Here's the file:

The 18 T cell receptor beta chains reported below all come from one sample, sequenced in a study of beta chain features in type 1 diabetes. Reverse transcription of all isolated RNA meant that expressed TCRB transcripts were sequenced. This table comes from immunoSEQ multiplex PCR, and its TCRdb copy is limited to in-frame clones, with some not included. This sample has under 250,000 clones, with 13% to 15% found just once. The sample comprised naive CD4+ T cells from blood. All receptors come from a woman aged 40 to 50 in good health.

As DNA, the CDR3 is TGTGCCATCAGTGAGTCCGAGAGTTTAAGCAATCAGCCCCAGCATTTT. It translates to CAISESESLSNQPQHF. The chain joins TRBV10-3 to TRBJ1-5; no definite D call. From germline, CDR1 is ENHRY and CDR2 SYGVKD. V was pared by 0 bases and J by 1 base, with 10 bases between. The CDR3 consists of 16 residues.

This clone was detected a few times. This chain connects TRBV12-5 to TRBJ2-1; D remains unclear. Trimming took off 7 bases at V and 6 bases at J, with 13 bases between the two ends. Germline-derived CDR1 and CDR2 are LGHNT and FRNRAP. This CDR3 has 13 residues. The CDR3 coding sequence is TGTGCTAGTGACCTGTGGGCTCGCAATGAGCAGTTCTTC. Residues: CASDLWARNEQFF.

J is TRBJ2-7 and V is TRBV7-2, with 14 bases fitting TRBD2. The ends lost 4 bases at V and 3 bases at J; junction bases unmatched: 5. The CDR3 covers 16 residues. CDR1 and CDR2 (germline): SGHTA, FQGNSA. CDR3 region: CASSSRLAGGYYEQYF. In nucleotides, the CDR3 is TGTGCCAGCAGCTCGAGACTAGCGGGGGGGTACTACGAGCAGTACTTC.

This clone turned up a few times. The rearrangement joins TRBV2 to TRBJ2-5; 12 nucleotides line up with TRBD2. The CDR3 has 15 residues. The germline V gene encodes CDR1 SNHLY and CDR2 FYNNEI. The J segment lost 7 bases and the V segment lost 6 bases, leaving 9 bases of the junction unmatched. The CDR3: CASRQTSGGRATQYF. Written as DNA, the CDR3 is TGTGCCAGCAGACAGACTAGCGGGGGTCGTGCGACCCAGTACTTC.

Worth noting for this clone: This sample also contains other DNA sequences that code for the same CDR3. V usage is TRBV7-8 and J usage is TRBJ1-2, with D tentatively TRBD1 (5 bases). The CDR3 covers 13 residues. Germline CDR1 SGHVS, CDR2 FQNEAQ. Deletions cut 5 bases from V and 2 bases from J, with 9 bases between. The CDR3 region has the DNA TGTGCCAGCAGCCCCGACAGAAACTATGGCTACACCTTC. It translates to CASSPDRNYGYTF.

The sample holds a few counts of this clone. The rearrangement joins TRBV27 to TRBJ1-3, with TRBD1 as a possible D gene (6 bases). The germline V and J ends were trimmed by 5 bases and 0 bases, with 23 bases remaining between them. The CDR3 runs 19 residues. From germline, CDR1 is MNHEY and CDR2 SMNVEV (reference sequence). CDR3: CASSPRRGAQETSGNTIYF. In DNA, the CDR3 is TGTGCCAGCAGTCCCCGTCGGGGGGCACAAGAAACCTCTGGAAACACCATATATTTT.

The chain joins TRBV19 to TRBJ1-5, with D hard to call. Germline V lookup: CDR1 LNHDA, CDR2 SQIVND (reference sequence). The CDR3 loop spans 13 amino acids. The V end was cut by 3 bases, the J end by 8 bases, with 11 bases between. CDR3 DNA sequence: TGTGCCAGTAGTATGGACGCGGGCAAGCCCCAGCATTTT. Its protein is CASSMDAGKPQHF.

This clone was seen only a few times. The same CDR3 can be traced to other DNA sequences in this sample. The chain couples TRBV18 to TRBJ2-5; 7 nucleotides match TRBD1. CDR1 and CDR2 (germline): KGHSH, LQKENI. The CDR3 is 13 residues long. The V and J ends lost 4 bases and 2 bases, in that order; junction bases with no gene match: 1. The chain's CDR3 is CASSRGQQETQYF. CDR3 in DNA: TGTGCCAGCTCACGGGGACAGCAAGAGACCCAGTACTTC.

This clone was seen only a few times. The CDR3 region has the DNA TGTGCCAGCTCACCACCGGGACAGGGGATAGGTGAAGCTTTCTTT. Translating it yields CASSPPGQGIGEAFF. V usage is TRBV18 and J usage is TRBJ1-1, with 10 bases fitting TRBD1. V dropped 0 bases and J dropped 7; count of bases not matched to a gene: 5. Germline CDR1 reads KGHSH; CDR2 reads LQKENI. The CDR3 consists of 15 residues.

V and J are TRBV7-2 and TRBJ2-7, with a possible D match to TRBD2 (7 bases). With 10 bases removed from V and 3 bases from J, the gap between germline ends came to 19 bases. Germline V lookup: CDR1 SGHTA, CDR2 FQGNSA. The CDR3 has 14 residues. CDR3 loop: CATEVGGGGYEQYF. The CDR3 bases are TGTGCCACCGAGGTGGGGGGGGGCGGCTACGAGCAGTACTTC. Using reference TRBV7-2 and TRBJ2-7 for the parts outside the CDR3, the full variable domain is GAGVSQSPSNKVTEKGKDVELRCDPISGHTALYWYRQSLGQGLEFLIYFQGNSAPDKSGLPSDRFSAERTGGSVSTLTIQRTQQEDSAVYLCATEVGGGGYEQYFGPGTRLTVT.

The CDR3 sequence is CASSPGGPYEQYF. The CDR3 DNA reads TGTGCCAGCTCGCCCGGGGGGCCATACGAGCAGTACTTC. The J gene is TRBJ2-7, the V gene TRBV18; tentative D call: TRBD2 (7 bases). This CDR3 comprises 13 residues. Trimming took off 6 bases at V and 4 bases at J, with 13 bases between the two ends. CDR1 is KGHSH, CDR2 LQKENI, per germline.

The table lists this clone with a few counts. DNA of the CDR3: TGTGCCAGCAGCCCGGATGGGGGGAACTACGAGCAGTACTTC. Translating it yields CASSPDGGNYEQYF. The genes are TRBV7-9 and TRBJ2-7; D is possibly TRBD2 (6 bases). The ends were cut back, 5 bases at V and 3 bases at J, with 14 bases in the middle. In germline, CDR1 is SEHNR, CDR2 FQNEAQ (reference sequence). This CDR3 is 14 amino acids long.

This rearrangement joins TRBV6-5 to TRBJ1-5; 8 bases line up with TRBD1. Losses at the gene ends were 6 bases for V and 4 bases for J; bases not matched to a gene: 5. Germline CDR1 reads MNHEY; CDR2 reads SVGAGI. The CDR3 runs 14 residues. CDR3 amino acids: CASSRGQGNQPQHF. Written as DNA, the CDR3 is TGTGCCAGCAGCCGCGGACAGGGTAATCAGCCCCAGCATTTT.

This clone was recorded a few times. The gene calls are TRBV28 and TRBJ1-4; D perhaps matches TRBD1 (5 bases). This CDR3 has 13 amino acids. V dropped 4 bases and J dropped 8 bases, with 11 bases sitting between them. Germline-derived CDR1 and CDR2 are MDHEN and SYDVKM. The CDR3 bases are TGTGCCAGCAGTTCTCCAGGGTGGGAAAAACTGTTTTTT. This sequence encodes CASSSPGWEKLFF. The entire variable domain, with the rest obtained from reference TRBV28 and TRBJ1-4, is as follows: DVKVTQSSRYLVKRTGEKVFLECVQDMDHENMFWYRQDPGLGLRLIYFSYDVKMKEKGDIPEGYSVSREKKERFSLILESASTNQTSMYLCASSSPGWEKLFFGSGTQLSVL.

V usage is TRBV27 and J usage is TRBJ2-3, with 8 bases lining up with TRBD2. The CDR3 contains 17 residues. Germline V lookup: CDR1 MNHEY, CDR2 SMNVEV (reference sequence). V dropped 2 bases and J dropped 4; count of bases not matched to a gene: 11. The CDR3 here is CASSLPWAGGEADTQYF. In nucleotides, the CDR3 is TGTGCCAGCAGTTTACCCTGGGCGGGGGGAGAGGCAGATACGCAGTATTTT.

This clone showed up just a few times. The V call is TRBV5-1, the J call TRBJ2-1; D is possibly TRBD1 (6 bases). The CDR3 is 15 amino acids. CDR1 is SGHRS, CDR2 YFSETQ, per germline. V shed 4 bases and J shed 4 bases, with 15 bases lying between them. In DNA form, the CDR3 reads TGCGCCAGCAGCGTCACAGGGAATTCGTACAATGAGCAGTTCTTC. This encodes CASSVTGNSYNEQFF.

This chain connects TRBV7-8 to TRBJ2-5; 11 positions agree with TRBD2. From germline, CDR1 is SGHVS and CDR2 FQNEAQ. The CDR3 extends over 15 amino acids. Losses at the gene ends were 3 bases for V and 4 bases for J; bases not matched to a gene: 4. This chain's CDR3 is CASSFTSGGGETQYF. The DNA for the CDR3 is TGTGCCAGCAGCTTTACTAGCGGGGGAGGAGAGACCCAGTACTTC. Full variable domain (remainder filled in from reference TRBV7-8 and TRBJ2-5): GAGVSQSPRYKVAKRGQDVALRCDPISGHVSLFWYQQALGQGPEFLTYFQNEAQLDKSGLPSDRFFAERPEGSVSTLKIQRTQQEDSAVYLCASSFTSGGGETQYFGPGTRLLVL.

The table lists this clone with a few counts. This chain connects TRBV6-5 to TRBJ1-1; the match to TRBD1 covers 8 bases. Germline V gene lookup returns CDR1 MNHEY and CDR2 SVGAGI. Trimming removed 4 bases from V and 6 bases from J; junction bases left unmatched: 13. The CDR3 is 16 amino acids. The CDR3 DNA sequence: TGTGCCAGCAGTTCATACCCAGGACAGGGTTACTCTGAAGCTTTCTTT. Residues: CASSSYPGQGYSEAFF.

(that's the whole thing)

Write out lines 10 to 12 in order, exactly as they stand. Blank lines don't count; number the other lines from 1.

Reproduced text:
This clone was seen only a few times. The CDR3 region has the DNA TGTGCCAGCTCACCACCGGGACAGGGGATAGGTGAAGCTTTCTTT. Translating it yields CASSPPGQGIGEAFF. V usage is TRBV18 and J usage is TRBJ1-1, with 10 bases fitting TRBD1. V dropped 0 bases and J dropped 7; count of bases not matched to a gene: 5. Germline CDR1 reads KGHSH; CDR2 reads LQKENI. The CDR3 consists of 15 residues.

V and J are TRBV7-2 and TRBJ2-7, with a possible D match to TRBD2 (7 bases). With 10 bases removed from V and 3 bases from J, the gap between germline ends came to 19 bases. Germline V lookup: CDR1 SGHTA, CDR2 FQGNSA. The CDR3 has 14 residues. CDR3 loop: CATEVGGGGYEQYF. The CDR3 bases are TGTGCCACCGAGGTGGGGGGGGGCGGCTACGAGCAGTACTTC. Using reference TRBV7-2 and TRBJ2-7 for the parts outside the CDR3, the full variable domain is GAGVSQSPSNKVTEKGKDVELRCDPISGHTALYWYRQSLGQGLEFLIYFQGNSAPDKSGLPSDRFSAERTGGSVSTLTIQRTQQEDSAVYLCATEVGGGGYEQYFGPGTRLTVT.

The CDR3 sequence is CASSPGGPYEQYF. The CDR3 DNA reads TGTGCCAGCTCGCCCGGGGGGCCATACGAGCAGTACTTC. The J gene is TRBJ2-7, the V gene TRBV18; tentative D call: TRBD2 (7 bases). This CDR3 comprises 13 residues. Trimming took off 6 bases at V and 4 bases at J, with 13 bases between the two ends. CDR1 is KGHSH, CDR2 LQKENI, per germline.